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Earth has the van Allen radiation belts. Which other planets have one? Can it be determined if distant planets in other solar systems have one?

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Mars does not have a magnetic field of any strength and so does not have a van Allen belt (and this is a serious problem for potential human exploration of the planet). Similarly, neither Venus nor Mercury (nor the Moon, which is arguably part of a two-planet system with the Earth) have a van Allen belt.

The gaseous giants do, however, have radiation belts which are analogous to Earth's van Allen belt.

Spotting aurorae on distant exoplanets would be an indication of a strong magnetic field and thus of the likelihood of a radiation belt. I am not aware that such aurorae have been detected but distant aurorae have been seen around a brown dwarf - a substellar object somewhat bigger than a planet (see http://www.theguardian.com/science/2015/jul/29/astronomers-find-aurora-a-million-times-brighter-than-the-northern-lights).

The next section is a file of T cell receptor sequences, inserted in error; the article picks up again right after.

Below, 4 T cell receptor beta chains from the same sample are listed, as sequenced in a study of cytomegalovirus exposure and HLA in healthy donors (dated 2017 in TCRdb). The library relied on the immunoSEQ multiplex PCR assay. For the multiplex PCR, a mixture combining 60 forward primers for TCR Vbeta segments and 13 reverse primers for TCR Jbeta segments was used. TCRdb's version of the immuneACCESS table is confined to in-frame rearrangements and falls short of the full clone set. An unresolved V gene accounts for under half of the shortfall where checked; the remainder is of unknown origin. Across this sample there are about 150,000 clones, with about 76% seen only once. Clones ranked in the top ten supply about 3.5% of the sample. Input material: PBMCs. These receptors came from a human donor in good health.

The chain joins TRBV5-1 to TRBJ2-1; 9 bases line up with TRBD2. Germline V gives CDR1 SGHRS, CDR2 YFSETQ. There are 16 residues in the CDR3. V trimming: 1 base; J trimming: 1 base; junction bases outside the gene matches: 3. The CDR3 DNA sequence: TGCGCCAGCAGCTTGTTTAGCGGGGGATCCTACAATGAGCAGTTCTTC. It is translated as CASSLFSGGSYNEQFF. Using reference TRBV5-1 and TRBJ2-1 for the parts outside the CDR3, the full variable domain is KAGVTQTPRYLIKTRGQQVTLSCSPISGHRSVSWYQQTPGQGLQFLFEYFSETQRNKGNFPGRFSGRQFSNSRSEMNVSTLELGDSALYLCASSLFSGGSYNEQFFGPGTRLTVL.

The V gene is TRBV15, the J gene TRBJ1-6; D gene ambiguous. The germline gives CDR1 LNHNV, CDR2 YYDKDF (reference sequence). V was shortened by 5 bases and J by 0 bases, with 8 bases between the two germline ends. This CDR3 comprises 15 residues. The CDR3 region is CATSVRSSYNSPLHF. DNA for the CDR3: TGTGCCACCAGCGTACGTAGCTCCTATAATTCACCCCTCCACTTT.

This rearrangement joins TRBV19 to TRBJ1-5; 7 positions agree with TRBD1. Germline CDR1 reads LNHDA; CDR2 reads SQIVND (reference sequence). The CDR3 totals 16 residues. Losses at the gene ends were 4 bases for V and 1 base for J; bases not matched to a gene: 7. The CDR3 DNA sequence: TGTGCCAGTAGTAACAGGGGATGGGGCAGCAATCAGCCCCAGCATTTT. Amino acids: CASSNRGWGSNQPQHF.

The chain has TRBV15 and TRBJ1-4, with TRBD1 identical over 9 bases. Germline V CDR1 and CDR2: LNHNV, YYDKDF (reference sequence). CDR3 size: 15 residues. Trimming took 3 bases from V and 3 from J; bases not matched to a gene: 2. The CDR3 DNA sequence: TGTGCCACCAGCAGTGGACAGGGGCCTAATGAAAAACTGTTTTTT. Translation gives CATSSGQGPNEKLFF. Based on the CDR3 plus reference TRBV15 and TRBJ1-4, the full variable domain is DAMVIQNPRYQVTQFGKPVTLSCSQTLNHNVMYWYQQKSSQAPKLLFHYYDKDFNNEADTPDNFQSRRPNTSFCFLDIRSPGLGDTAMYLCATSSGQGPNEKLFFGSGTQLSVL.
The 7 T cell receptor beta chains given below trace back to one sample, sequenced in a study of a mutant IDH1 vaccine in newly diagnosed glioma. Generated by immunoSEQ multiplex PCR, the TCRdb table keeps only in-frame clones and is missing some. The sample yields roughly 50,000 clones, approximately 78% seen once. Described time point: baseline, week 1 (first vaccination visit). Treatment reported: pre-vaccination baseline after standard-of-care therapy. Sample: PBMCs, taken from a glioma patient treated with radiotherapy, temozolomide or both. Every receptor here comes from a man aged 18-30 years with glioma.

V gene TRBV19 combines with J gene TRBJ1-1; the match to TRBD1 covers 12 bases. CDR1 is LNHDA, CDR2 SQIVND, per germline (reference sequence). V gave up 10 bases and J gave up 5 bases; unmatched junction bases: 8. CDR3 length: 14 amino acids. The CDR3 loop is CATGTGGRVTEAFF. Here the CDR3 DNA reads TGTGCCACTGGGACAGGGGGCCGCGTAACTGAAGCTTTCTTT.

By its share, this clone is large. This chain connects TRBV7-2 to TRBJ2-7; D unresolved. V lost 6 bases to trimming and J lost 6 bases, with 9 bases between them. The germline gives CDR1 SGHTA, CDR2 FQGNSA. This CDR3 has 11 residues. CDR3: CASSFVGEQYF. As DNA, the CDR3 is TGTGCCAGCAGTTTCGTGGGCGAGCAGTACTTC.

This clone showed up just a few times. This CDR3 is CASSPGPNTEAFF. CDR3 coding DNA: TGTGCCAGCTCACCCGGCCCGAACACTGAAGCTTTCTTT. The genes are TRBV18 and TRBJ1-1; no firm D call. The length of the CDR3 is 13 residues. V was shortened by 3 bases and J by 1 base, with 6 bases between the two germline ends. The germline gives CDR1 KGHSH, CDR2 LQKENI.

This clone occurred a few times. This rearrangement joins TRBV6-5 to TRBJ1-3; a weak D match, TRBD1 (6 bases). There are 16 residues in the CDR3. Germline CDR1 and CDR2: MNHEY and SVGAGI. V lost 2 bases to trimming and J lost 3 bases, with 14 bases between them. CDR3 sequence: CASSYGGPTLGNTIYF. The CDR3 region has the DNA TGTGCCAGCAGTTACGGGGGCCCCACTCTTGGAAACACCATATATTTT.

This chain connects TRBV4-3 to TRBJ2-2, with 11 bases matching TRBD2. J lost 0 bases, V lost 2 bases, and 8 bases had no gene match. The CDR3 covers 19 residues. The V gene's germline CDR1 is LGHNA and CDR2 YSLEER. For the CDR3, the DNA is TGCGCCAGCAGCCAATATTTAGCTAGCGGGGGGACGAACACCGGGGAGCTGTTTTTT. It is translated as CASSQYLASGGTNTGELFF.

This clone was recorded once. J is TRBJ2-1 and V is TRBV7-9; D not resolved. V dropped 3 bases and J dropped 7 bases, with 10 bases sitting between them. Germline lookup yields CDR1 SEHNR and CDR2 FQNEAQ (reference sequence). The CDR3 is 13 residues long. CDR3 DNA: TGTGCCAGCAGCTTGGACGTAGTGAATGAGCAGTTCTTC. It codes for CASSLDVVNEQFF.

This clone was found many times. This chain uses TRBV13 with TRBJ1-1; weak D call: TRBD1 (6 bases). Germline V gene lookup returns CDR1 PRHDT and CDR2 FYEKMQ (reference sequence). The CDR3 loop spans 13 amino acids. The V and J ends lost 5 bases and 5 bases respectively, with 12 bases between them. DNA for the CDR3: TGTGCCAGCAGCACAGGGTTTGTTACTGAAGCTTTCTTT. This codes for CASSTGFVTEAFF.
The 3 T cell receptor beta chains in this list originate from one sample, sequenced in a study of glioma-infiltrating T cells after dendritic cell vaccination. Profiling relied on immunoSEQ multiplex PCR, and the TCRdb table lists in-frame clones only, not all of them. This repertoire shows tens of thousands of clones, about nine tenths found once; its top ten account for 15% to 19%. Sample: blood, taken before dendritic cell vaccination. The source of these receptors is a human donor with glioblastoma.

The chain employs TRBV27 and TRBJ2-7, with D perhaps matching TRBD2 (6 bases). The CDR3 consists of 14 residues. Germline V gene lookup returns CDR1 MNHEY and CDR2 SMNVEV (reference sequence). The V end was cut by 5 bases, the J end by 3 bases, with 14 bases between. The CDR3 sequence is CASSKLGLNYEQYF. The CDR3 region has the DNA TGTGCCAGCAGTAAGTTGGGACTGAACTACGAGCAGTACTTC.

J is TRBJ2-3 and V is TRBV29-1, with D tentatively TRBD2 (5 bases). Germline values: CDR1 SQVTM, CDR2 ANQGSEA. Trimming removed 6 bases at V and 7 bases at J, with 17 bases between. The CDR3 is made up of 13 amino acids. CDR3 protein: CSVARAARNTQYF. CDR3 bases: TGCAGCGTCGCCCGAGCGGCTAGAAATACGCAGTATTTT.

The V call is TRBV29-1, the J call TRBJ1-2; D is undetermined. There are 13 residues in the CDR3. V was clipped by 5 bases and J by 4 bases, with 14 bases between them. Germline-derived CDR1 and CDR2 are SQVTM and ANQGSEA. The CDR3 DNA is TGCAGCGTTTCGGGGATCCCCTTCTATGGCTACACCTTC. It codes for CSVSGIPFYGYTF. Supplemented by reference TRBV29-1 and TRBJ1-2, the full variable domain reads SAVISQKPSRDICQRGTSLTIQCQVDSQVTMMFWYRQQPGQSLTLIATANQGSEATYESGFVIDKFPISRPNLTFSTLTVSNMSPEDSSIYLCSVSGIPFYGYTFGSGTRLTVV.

Alternatively, the radio emissions from high energy electrons trapped in planetary radiation belts might be detectable - this was how Jupiter's radiation belt was discovered around 60 years ago. Work seems to be underway to detect such radiation: https://skaoffice.atlassian.net/wiki/download/attachments/22183971/PoS-exopla-AASKA14.pdf?version=1&modificationDate=1403003959989&api=v2

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  • $\begingroup$ The question was clearly about "distant planets in other solar systems" $\endgroup$ – adrianmcmenamin Aug 9 '15 at 19:36
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    $\begingroup$ OK, I see. I misread the OP. The aurora you refer to was found on a brown dwarf, not a star (or a planet). But there is every reason to expect gas giant planets to have magnetospheres. $\endgroup$ – Rob Jeffries Aug 9 '15 at 19:44
  • $\begingroup$ Auroras have been detected on Jupiter, Saturn and Uranus (big, pretty ones), and according to the article, even a small one on mars. Source: messagetoeagle.com/auroraalienworlds.php $\endgroup$ – userLTK Aug 10 '15 at 15:39
  • $\begingroup$ The question - and thus my answer - is about planets in other solar systems! How many times do I have to say this :) $\endgroup$ – adrianmcmenamin Aug 10 '15 at 20:36
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Yes, according to this recent news an aurora has been found on the brown dwarf LSR J1835+3259 which is 18½ light years from here. I suppose that an aurora which is a million times more powerful than those on Earth comes together with some kind of van Allen Belts, but real astronomers maybe have more imagination. An M class brown dwarf is maybe not the typical "planet", but it's more like Jupiter than the Sun. (All planets certainly don't have it, the headline is confusing).

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